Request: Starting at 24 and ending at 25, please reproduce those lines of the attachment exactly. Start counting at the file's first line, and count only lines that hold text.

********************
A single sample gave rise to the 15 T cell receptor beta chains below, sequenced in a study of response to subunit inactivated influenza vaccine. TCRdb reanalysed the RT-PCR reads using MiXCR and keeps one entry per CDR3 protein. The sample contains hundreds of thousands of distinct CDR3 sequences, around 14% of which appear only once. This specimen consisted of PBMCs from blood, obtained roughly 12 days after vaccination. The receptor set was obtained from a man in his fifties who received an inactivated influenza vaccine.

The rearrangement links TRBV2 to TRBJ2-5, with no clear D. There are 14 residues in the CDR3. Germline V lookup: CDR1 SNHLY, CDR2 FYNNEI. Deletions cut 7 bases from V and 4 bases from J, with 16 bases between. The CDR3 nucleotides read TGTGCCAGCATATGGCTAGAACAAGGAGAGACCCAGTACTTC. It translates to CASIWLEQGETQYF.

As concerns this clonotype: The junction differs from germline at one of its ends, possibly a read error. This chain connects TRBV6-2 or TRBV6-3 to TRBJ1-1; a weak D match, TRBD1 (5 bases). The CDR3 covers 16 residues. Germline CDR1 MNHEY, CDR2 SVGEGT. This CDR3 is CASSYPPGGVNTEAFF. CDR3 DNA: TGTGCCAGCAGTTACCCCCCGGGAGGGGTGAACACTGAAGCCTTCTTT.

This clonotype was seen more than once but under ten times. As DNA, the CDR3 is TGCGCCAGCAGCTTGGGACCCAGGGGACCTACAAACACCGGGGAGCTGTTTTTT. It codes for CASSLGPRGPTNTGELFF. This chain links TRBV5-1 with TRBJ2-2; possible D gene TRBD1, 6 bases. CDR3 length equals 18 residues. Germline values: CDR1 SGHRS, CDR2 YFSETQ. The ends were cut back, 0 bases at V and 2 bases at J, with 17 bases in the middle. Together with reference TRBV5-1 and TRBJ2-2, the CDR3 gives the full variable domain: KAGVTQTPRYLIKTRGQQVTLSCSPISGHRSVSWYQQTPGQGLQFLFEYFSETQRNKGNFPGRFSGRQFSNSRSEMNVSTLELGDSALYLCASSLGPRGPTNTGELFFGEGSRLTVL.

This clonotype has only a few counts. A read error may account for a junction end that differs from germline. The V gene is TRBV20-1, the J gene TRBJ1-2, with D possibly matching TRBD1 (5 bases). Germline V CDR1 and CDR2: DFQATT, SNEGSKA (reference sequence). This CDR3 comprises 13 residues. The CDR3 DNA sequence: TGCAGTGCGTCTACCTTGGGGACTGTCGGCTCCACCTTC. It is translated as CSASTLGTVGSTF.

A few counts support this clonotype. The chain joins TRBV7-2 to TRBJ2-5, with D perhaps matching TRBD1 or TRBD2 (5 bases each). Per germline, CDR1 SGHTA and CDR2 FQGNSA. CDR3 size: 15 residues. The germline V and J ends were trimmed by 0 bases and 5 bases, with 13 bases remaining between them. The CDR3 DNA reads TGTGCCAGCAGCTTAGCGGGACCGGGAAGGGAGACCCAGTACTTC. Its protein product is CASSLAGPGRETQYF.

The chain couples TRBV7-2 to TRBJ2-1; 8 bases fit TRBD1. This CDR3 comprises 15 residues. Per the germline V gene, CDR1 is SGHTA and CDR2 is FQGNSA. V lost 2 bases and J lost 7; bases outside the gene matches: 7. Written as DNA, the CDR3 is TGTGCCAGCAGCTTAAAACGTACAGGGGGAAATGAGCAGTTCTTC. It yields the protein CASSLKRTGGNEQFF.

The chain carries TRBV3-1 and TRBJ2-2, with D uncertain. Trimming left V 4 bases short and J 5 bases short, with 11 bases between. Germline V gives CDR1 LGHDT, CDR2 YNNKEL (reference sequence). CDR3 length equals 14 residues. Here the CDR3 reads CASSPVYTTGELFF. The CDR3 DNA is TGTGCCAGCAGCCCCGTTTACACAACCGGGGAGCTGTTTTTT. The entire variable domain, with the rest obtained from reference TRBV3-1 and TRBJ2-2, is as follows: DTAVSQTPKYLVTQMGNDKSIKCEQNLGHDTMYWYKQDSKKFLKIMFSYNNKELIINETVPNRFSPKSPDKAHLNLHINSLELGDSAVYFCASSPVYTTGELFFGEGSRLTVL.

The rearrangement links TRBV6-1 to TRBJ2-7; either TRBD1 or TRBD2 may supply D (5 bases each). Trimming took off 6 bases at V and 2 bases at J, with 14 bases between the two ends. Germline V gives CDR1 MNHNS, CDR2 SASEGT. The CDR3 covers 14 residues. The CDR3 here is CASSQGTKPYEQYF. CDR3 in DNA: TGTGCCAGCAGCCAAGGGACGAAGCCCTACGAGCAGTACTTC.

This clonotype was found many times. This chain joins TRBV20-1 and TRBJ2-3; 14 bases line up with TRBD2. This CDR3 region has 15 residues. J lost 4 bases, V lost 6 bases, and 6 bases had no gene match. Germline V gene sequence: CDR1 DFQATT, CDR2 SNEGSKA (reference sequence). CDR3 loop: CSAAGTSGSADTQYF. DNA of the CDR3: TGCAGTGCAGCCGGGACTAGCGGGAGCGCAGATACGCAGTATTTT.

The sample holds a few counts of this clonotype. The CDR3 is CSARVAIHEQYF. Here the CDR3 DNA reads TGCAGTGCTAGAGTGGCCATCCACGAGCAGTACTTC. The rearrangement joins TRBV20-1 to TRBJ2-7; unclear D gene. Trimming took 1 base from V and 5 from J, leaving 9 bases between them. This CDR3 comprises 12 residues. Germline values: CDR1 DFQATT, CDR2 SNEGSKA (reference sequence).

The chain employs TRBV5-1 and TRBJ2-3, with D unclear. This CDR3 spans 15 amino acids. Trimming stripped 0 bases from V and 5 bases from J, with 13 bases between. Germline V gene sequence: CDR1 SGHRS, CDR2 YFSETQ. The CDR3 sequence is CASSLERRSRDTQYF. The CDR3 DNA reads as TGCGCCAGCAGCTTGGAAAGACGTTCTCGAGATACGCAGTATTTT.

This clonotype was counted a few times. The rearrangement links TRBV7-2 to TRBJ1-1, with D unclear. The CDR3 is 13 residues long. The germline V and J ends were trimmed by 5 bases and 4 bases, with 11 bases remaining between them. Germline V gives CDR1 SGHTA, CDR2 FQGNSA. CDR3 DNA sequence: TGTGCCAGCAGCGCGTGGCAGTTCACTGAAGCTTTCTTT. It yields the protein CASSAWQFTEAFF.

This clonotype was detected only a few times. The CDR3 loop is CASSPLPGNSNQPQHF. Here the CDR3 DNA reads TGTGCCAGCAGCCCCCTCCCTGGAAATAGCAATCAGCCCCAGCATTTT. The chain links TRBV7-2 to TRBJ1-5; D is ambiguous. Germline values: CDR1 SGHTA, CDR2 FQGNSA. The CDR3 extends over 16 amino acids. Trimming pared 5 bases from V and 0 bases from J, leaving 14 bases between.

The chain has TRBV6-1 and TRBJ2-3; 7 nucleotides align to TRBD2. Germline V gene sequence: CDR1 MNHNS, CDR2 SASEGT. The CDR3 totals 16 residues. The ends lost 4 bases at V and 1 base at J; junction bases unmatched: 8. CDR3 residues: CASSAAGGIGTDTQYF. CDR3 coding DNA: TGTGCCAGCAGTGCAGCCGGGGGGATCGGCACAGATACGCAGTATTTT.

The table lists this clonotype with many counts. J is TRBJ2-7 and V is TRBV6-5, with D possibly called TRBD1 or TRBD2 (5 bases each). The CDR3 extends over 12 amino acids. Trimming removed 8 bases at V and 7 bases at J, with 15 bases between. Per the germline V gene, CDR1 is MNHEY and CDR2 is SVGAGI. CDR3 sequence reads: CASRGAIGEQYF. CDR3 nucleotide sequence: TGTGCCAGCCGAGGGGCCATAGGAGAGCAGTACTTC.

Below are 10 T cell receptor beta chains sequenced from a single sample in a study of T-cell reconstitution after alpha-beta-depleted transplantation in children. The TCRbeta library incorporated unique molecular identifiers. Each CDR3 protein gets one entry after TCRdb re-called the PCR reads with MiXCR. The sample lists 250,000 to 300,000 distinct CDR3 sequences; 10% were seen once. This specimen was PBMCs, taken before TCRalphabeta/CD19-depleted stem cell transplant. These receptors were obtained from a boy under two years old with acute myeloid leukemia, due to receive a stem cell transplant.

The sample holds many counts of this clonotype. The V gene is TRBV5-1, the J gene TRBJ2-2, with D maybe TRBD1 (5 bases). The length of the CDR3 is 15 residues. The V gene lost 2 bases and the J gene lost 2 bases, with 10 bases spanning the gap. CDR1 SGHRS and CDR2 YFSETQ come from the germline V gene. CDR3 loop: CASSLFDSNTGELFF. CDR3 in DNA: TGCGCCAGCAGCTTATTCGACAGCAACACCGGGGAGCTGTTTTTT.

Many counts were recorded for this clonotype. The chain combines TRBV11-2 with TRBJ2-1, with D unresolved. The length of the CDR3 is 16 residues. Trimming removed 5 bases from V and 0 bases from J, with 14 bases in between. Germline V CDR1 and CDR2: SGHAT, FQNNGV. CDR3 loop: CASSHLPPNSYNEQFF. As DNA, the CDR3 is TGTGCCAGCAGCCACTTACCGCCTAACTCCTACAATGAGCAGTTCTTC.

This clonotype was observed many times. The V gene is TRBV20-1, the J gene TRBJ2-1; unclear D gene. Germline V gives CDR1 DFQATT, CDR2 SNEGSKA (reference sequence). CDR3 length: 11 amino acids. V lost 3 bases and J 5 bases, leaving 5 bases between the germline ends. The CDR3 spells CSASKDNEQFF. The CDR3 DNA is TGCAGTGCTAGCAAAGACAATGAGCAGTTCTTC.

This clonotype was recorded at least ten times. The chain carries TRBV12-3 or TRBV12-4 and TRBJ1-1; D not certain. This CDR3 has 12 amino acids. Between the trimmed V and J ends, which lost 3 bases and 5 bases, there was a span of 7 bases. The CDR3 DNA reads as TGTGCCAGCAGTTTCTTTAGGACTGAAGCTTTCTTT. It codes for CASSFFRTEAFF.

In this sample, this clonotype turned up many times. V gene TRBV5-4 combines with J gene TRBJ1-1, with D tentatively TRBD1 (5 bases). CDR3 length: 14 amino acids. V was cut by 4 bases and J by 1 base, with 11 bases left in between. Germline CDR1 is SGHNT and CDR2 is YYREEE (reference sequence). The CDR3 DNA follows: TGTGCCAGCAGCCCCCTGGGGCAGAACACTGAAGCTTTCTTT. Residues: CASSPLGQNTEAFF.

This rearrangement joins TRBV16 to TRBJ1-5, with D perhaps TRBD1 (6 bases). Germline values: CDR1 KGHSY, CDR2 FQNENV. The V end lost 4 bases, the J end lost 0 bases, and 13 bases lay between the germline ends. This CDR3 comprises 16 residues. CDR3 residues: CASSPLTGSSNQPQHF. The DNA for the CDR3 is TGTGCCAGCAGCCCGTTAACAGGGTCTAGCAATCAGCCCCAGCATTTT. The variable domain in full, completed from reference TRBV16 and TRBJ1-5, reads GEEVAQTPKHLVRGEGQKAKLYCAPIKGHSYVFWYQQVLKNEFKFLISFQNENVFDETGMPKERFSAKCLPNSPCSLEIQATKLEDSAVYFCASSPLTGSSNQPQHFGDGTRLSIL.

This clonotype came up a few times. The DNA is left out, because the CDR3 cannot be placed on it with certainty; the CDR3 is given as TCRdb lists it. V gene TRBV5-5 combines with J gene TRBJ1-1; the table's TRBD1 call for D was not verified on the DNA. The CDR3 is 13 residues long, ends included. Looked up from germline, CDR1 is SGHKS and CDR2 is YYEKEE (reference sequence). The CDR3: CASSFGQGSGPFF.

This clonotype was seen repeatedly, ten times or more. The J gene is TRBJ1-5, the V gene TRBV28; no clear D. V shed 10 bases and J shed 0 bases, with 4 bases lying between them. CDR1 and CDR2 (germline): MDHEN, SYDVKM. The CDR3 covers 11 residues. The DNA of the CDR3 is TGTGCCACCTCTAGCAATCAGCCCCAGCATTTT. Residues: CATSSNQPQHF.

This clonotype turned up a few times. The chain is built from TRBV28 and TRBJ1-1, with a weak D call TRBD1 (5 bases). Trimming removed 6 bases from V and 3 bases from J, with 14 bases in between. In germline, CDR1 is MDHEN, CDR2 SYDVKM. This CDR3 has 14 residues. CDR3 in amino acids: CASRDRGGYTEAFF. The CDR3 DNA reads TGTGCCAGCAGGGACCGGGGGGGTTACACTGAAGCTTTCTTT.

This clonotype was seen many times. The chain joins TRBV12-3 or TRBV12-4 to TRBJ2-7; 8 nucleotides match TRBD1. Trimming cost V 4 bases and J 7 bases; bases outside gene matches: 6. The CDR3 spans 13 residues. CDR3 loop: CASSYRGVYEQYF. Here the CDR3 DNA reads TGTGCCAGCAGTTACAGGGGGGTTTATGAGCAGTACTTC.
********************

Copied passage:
This clonotype came up a few times. The DNA is left out, because the CDR3 cannot be placed on it with certainty; the CDR3 is given as TCRdb lists it. V gene TRBV5-5 combines with J gene TRBJ1-1; the table's TRBD1 call for D was not verified on the DNA. The CDR3 is 13 residues long, ends included. Looked up from germline, CDR1 is SGHKS and CDR2 is YYEKEE (reference sequence). The CDR3: CASSFGQGSGPFF.

This clonotype was seen repeatedly, ten times or more. The J gene is TRBJ1-5, the V gene TRBV28; no clear D. V shed 10 bases and J shed 0 bases, with 4 bases lying between them. CDR1 and CDR2 (germline): MDHEN, SYDVKM. The CDR3 covers 11 residues. The DNA of the CDR3 is TGTGCCACCTCTAGCAATCAGCCCCAGCATTTT. Residues: CATSSNQPQHF.